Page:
“I found it particularly impressive that Audi and Porsche with two completely different concepts of hybrid race cars were practically driving on the same level throughout the entire race,” said Prof. Dr.-Ing. Ulrich Hackenberg, Member of the Board of Management for Technical Development, who watched the race in the garage of Audi Sport Team Joest. “Both Group brands with their concepts were clearly faster than Toyota. And that’s exactly what we’d like to show in the WEC and at Le Mans.”
Victory in the 83rd running of the iconic endurance race was decided between Audi and Porsche. The lead kept changing between both manufacturers before deciding factors occured on Sunday morning.
All three Audi R18 e-tron quattro cars were fast but unfortunate. André Lotterer, Marcel Fässler and Benoît Tréluyer, despite an early puncture, were battling for victory before a large section of the engine hood came adrift on their R18 on Sunday shortly before 7.00 and caused further damage to the car. The repair was accomplished in 6.56 minutes, but the two lost laps could no longer be recovered.
Lucas di Grassi (BR), Loïc Duval (F) and Oliver Jarvis (GB) lost their chance for victory due to an equally bizarre and spectacular accident. Loïc Duval, in the ‘Indianapolis’ track section shortly before the end of the third hour, heavily hit the guard rails when he was getting out of the way of several slower vehicles and was touched on the rear by a GTE car. That the R18 was able to continue the race after a mere four-minute repair caused amazement and recognition among the observers. In the end, di Grassi/Duval/Jarvis took fourth place.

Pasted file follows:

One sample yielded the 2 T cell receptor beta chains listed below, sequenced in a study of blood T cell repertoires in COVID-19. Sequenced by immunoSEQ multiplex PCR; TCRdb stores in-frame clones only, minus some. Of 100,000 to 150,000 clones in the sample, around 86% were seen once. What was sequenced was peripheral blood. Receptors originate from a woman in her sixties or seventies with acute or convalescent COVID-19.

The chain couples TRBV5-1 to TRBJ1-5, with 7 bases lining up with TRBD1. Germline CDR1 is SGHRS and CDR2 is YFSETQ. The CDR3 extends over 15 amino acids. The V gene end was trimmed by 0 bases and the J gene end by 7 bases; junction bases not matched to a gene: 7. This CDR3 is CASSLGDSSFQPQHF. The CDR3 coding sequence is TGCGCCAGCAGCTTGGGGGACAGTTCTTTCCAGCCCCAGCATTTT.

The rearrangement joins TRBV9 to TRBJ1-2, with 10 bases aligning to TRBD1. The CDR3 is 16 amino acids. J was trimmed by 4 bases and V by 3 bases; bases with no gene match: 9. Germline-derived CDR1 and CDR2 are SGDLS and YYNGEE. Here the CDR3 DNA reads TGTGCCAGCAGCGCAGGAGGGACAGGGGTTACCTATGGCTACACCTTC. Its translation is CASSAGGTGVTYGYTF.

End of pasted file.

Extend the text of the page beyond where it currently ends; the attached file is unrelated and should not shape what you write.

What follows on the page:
The Audi R18 e-tron quattro of Filipe Albuquerque (P), Marco Bonanomi (I) and Le Mans LMP1 rookie René Rast (D) that always remained in striking distance at the top and took the lead several times, seemed to have the best chance for victory. But due to issues with the hybrid system the Audi trio dropped behind the two best Porsche cars on Sunday morning. As a result of the hybrid issues the front left drive shaft had to be changed three hours before the end of the race. The repair took 17 minutes and sealed seventh place in the overall classification.
“That our Audi R18 e-tron quattro was absolutely competitive is a positive,” said Head of Audi Motorsport Dr. Wolfgang Ullrich. “Unfortunately, each of our three cars had at least one crucial incident. And when you’re pitted against a strong rival like Porsche you can’t afford that. Obviously, we’re disappointed but in sports you’ve got to accept defeats as well. It simply wasn’t our race. My thanks go to all who have worked extremely hard in the past months and here at Le Mans as well.”
In the FIA World Endurance Championship (WEC), Audi, with André Lotterer, Marcel Fässler and Benoît Tréluyer has defended the lead of the drivers’ standings. The first opportunity for Le Mans revenge will be provided in the German WEC round at the Nürburgring on August 30.
Le Mans 24 Hours 2015 results
1 Hülkenberg/Bamber/Tandy (Porsche) 395 laps
2 Bernhard/Webber/Hartley (Porsche) – 1 lap
3 Fässler/Lotterer/Tréluyer (Audi R18 e-tron quattro) – 2 laps
4 di Grassi/Duval/Jarvis (Audi R18 e-tron quattro) – 3 laps
5 Dumas/Jani/Lieb (Porsche) – 4 laps
6 Wurz/Sarrazin/Conway (Toyota) – 8 laps
7 Albuquerque/Bonanomi/Rast (Audi R18 e-tron quattro) – 8 laps
8 Davidson/Buemi/Nakajima (Toyota) – 9 laps
9 Howson/Bradley/Lapierre (ORECA-Nissan) – 37 laps
10 Dolan/Evans/Turvey (Gibson-Nissan) – 37 laps